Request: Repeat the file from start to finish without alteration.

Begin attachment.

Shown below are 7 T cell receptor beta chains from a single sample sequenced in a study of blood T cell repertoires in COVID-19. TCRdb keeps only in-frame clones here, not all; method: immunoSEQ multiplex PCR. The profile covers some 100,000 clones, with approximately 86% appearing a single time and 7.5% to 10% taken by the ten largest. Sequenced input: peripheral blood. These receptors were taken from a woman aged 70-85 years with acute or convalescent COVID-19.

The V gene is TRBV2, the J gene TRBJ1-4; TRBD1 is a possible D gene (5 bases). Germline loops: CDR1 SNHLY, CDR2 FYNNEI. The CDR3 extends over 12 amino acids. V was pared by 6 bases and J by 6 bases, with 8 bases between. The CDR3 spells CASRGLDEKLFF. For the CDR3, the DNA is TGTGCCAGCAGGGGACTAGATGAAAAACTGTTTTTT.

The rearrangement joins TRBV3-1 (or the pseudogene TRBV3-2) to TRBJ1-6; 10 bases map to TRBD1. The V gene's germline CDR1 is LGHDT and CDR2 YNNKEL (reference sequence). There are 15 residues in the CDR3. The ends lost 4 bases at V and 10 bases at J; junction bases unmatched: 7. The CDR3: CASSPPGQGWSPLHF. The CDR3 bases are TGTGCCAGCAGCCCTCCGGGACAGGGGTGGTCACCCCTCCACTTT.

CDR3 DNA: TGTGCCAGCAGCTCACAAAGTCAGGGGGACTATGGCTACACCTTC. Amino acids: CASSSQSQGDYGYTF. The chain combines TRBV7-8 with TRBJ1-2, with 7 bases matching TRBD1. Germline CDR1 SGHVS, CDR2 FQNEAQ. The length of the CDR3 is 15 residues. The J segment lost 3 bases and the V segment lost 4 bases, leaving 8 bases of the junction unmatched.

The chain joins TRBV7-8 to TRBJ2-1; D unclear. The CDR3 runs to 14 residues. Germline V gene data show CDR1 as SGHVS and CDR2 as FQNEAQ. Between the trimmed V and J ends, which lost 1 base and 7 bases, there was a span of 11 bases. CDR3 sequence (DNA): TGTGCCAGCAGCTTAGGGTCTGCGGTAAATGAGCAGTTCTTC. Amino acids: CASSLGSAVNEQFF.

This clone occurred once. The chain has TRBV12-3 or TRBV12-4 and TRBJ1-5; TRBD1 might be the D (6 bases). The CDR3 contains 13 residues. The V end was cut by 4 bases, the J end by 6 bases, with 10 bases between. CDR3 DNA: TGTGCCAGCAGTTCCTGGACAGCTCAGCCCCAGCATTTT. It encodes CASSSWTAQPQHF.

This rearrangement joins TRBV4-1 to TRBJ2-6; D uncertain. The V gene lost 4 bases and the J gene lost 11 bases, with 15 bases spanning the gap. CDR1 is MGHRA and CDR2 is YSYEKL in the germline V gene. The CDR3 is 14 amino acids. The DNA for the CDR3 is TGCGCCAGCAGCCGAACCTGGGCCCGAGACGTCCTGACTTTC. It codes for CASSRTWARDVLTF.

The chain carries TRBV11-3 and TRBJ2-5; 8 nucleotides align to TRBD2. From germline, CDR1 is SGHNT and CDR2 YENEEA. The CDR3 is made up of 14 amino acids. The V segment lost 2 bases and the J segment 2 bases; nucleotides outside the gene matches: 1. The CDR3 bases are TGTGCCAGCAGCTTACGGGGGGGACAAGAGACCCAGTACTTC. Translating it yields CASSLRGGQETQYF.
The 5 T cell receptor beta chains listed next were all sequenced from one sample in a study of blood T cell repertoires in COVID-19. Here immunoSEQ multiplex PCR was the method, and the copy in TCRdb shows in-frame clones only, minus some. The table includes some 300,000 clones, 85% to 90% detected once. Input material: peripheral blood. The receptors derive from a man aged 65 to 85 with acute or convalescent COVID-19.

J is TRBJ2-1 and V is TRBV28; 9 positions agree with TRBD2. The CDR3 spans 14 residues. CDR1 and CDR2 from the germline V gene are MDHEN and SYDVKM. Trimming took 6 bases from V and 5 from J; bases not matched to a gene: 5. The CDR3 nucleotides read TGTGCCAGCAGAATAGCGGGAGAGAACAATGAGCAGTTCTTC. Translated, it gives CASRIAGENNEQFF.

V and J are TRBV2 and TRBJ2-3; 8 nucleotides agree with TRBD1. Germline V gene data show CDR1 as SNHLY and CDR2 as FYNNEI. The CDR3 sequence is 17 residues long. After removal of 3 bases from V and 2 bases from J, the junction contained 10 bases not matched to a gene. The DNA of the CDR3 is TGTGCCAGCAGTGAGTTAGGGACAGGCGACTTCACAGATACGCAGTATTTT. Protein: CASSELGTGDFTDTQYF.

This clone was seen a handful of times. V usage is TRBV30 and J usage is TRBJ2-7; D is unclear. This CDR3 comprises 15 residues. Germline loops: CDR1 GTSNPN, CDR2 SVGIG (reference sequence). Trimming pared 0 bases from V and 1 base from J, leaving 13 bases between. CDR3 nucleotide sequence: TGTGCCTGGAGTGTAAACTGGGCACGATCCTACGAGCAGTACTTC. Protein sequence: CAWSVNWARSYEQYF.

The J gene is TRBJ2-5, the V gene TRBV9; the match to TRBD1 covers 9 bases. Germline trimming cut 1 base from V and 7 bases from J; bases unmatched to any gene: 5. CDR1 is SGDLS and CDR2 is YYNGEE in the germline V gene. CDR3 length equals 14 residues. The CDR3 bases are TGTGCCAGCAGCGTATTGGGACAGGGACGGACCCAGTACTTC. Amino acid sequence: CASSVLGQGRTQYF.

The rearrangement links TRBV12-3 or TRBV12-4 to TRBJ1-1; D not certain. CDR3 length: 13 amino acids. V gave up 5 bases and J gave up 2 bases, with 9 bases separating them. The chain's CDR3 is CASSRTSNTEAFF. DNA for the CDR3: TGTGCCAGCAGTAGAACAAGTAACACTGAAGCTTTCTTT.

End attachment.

Shown below are 7 T cell receptor beta chains from a single sample sequenced in a study of blood T cell repertoires in COVID-19. TCRdb keeps only in-frame clones here, not all; method: immunoSEQ multiplex PCR. The profile covers some 100,000 clones, with approximately 86% appearing a single time and 7.5% to 10% taken by the ten largest. Sequenced input: peripheral blood. These receptors were taken from a woman aged 70-85 years with acute or convalescent COVID-19.

The V gene is TRBV2, the J gene TRBJ1-4; TRBD1 is a possible D gene (5 bases). Germline loops: CDR1 SNHLY, CDR2 FYNNEI. The CDR3 extends over 12 amino acids. V was pared by 6 bases and J by 6 bases, with 8 bases between. The CDR3 spells CASRGLDEKLFF. For the CDR3, the DNA is TGTGCCAGCAGGGGACTAGATGAAAAACTGTTTTTT.

The rearrangement joins TRBV3-1 (or the pseudogene TRBV3-2) to TRBJ1-6; 10 bases map to TRBD1. The V gene's germline CDR1 is LGHDT and CDR2 YNNKEL (reference sequence). There are 15 residues in the CDR3. The ends lost 4 bases at V and 10 bases at J; junction bases unmatched: 7. The CDR3: CASSPPGQGWSPLHF. The CDR3 bases are TGTGCCAGCAGCCCTCCGGGACAGGGGTGGTCACCCCTCCACTTT.

CDR3 DNA: TGTGCCAGCAGCTCACAAAGTCAGGGGGACTATGGCTACACCTTC. Amino acids: CASSSQSQGDYGYTF. The chain combines TRBV7-8 with TRBJ1-2, with 7 bases matching TRBD1. Germline CDR1 SGHVS, CDR2 FQNEAQ. The length of the CDR3 is 15 residues. The J segment lost 3 bases and the V segment lost 4 bases, leaving 8 bases of the junction unmatched.

The chain joins TRBV7-8 to TRBJ2-1; D unclear. The CDR3 runs to 14 residues. Germline V gene data show CDR1 as SGHVS and CDR2 as FQNEAQ. Between the trimmed V and J ends, which lost 1 base and 7 bases, there was a span of 11 bases. CDR3 sequence (DNA): TGTGCCAGCAGCTTAGGGTCTGCGGTAAATGAGCAGTTCTTC. Amino acids: CASSLGSAVNEQFF.

This clone occurred once. The chain has TRBV12-3 or TRBV12-4 and TRBJ1-5; TRBD1 might be the D (6 bases). The CDR3 contains 13 residues. The V end was cut by 4 bases, the J end by 6 bases, with 10 bases between. CDR3 DNA: TGTGCCAGCAGTTCCTGGACAGCTCAGCCCCAGCATTTT. It encodes CASSSWTAQPQHF.

This rearrangement joins TRBV4-1 to TRBJ2-6; D uncertain. The V gene lost 4 bases and the J gene lost 11 bases, with 15 bases spanning the gap. CDR1 is MGHRA and CDR2 is YSYEKL in the germline V gene. The CDR3 is 14 amino acids. The DNA for the CDR3 is TGCGCCAGCAGCCGAACCTGGGCCCGAGACGTCCTGACTTTC. It codes for CASSRTWARDVLTF.

The chain carries TRBV11-3 and TRBJ2-5; 8 nucleotides align to TRBD2. From germline, CDR1 is SGHNT and CDR2 YENEEA. The CDR3 is made up of 14 amino acids. The V segment lost 2 bases and the J segment 2 bases; nucleotides outside the gene matches: 1. The CDR3 bases are TGTGCCAGCAGCTTACGGGGGGGACAAGAGACCCAGTACTTC. Translating it yields CASSLRGGQETQYF.
The 5 T cell receptor beta chains listed next were all sequenced from one sample in a study of blood T cell repertoires in COVID-19. Here immunoSEQ multiplex PCR was the method, and the copy in TCRdb shows in-frame clones only, minus some. The table includes some 300,000 clones, 85% to 90% detected once. Input material: peripheral blood. The receptors derive from a man aged 65 to 85 with acute or convalescent COVID-19.

J is TRBJ2-1 and V is TRBV28; 9 positions agree with TRBD2. The CDR3 spans 14 residues. CDR1 and CDR2 from the germline V gene are MDHEN and SYDVKM. Trimming took 6 bases from V and 5 from J; bases not matched to a gene: 5. The CDR3 nucleotides read TGTGCCAGCAGAATAGCGGGAGAGAACAATGAGCAGTTCTTC. Translated, it gives CASRIAGENNEQFF.

V and J are TRBV2 and TRBJ2-3; 8 nucleotides agree with TRBD1. Germline V gene data show CDR1 as SNHLY and CDR2 as FYNNEI. The CDR3 sequence is 17 residues long. After removal of 3 bases from V and 2 bases from J, the junction contained 10 bases not matched to a gene. The DNA of the CDR3 is TGTGCCAGCAGTGAGTTAGGGACAGGCGACTTCACAGATACGCAGTATTTT. Protein: CASSELGTGDFTDTQYF.

This clone was seen a handful of times. V usage is TRBV30 and J usage is TRBJ2-7; D is unclear. This CDR3 comprises 15 residues. Germline loops: CDR1 GTSNPN, CDR2 SVGIG (reference sequence). Trimming pared 0 bases from V and 1 base from J, leaving 13 bases between. CDR3 nucleotide sequence: TGTGCCTGGAGTGTAAACTGGGCACGATCCTACGAGCAGTACTTC. Protein sequence: CAWSVNWARSYEQYF.

The J gene is TRBJ2-5, the V gene TRBV9; the match to TRBD1 covers 9 bases. Germline trimming cut 1 base from V and 7 bases from J; bases unmatched to any gene: 5. CDR1 is SGDLS and CDR2 is YYNGEE in the germline V gene. CDR3 length equals 14 residues. The CDR3 bases are TGTGCCAGCAGCGTATTGGGACAGGGACGGACCCAGTACTTC. Amino acid sequence: CASSVLGQGRTQYF.

The rearrangement links TRBV12-3 or TRBV12-4 to TRBJ1-1; D not certain. CDR3 length: 13 amino acids. V gave up 5 bases and J gave up 2 bases, with 9 bases separating them. The chain's CDR3 is CASSRTSNTEAFF. DNA for the CDR3: TGTGCCAGCAGTAGAACAAGTAACACTGAAGCTTTCTTT.